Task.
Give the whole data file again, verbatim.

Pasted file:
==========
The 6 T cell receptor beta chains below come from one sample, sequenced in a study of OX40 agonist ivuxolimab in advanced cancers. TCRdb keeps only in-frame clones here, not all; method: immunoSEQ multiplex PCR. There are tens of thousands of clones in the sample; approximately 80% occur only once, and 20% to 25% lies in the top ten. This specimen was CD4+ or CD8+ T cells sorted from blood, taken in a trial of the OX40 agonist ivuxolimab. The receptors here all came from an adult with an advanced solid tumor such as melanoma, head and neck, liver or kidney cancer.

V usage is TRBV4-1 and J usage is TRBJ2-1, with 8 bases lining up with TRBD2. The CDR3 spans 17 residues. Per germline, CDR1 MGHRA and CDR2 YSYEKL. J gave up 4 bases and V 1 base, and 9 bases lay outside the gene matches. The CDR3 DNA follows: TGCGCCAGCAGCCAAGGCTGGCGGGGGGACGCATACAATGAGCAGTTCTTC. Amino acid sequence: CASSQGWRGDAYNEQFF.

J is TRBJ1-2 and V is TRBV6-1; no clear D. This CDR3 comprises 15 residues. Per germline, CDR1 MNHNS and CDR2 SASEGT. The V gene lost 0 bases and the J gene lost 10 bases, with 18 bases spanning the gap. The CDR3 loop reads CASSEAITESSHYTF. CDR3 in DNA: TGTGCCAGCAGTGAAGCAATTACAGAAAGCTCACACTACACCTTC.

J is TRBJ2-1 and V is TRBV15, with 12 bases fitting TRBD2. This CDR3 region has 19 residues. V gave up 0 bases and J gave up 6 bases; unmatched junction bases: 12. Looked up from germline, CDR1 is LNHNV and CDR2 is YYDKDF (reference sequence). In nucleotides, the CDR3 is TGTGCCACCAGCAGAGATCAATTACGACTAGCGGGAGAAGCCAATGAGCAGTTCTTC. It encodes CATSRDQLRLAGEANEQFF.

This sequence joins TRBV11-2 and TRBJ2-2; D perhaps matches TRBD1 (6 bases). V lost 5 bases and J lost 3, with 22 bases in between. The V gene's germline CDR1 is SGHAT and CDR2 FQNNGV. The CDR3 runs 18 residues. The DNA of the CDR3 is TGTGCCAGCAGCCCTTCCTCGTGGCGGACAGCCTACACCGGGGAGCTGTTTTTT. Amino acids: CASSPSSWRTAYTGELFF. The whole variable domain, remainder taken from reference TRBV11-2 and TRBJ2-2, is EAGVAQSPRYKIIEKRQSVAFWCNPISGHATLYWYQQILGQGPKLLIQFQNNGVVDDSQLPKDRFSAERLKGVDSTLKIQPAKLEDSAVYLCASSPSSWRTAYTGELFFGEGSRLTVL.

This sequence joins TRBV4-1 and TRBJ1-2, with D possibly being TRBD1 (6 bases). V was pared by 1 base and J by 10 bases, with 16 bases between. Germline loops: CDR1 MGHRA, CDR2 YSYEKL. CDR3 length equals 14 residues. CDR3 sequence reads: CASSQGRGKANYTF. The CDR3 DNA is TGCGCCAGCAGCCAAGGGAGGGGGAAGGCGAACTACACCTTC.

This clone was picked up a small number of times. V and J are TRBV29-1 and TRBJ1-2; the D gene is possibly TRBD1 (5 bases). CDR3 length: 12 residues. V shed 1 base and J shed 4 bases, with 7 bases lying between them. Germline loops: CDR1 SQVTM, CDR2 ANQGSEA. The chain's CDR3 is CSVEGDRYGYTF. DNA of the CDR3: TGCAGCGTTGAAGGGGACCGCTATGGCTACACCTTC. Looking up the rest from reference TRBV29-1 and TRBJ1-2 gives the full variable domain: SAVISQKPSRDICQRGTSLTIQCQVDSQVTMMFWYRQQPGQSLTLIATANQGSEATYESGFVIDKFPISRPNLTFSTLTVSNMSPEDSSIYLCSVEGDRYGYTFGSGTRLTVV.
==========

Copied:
The 6 T cell receptor beta chains below come from one sample, sequenced in a study of OX40 agonist ivuxolimab in advanced cancers. TCRdb keeps only in-frame clones here, not all; method: immunoSEQ multiplex PCR. There are tens of thousands of clones in the sample; approximately 80% occur only once, and 20% to 25% lies in the top ten. This specimen was CD4+ or CD8+ T cells sorted from blood, taken in a trial of the OX40 agonist ivuxolimab. The receptors here all came from an adult with an advanced solid tumor such as melanoma, head and neck, liver or kidney cancer.

V usage is TRBV4-1 and J usage is TRBJ2-1, with 8 bases lining up with TRBD2. The CDR3 spans 17 residues. Per germline, CDR1 MGHRA and CDR2 YSYEKL. J gave up 4 bases and V 1 base, and 9 bases lay outside the gene matches. The CDR3 DNA follows: TGCGCCAGCAGCCAAGGCTGGCGGGGGGACGCATACAATGAGCAGTTCTTC. Amino acid sequence: CASSQGWRGDAYNEQFF.

J is TRBJ1-2 and V is TRBV6-1; no clear D. This CDR3 comprises 15 residues. Per germline, CDR1 MNHNS and CDR2 SASEGT. The V gene lost 0 bases and the J gene lost 10 bases, with 18 bases spanning the gap. The CDR3 loop reads CASSEAITESSHYTF. CDR3 in DNA: TGTGCCAGCAGTGAAGCAATTACAGAAAGCTCACACTACACCTTC.

J is TRBJ2-1 and V is TRBV15, with 12 bases fitting TRBD2. This CDR3 region has 19 residues. V gave up 0 bases and J gave up 6 bases; unmatched junction bases: 12. Looked up from germline, CDR1 is LNHNV and CDR2 is YYDKDF (reference sequence). In nucleotides, the CDR3 is TGTGCCACCAGCAGAGATCAATTACGACTAGCGGGAGAAGCCAATGAGCAGTTCTTC. It encodes CATSRDQLRLAGEANEQFF.

This sequence joins TRBV11-2 and TRBJ2-2; D perhaps matches TRBD1 (6 bases). V lost 5 bases and J lost 3, with 22 bases in between. The V gene's germline CDR1 is SGHAT and CDR2 FQNNGV. The CDR3 runs 18 residues. The DNA of the CDR3 is TGTGCCAGCAGCCCTTCCTCGTGGCGGACAGCCTACACCGGGGAGCTGTTTTTT. Amino acids: CASSPSSWRTAYTGELFF. The whole variable domain, remainder taken from reference TRBV11-2 and TRBJ2-2, is EAGVAQSPRYKIIEKRQSVAFWCNPISGHATLYWYQQILGQGPKLLIQFQNNGVVDDSQLPKDRFSAERLKGVDSTLKIQPAKLEDSAVYLCASSPSSWRTAYTGELFFGEGSRLTVL.

This sequence joins TRBV4-1 and TRBJ1-2, with D possibly being TRBD1 (6 bases). V was pared by 1 base and J by 10 bases, with 16 bases between. Germline loops: CDR1 MGHRA, CDR2 YSYEKL. CDR3 length equals 14 residues. CDR3 sequence reads: CASSQGRGKANYTF. The CDR3 DNA is TGCGCCAGCAGCCAAGGGAGGGGGAAGGCGAACTACACCTTC.

This clone was picked up a small number of times. V and J are TRBV29-1 and TRBJ1-2; the D gene is possibly TRBD1 (5 bases). CDR3 length: 12 residues. V shed 1 base and J shed 4 bases, with 7 bases lying between them. Germline loops: CDR1 SQVTM, CDR2 ANQGSEA. The chain's CDR3 is CSVEGDRYGYTF. DNA of the CDR3: TGCAGCGTTGAAGGGGACCGCTATGGCTACACCTTC. Looking up the rest from reference TRBV29-1 and TRBJ1-2 gives the full variable domain: SAVISQKPSRDICQRGTSLTIQCQVDSQVTMMFWYRQQPGQSLTLIATANQGSEATYESGFVIDKFPISRPNLTFSTLTVSNMSPEDSSIYLCSVEGDRYGYTFGSGTRLTVV.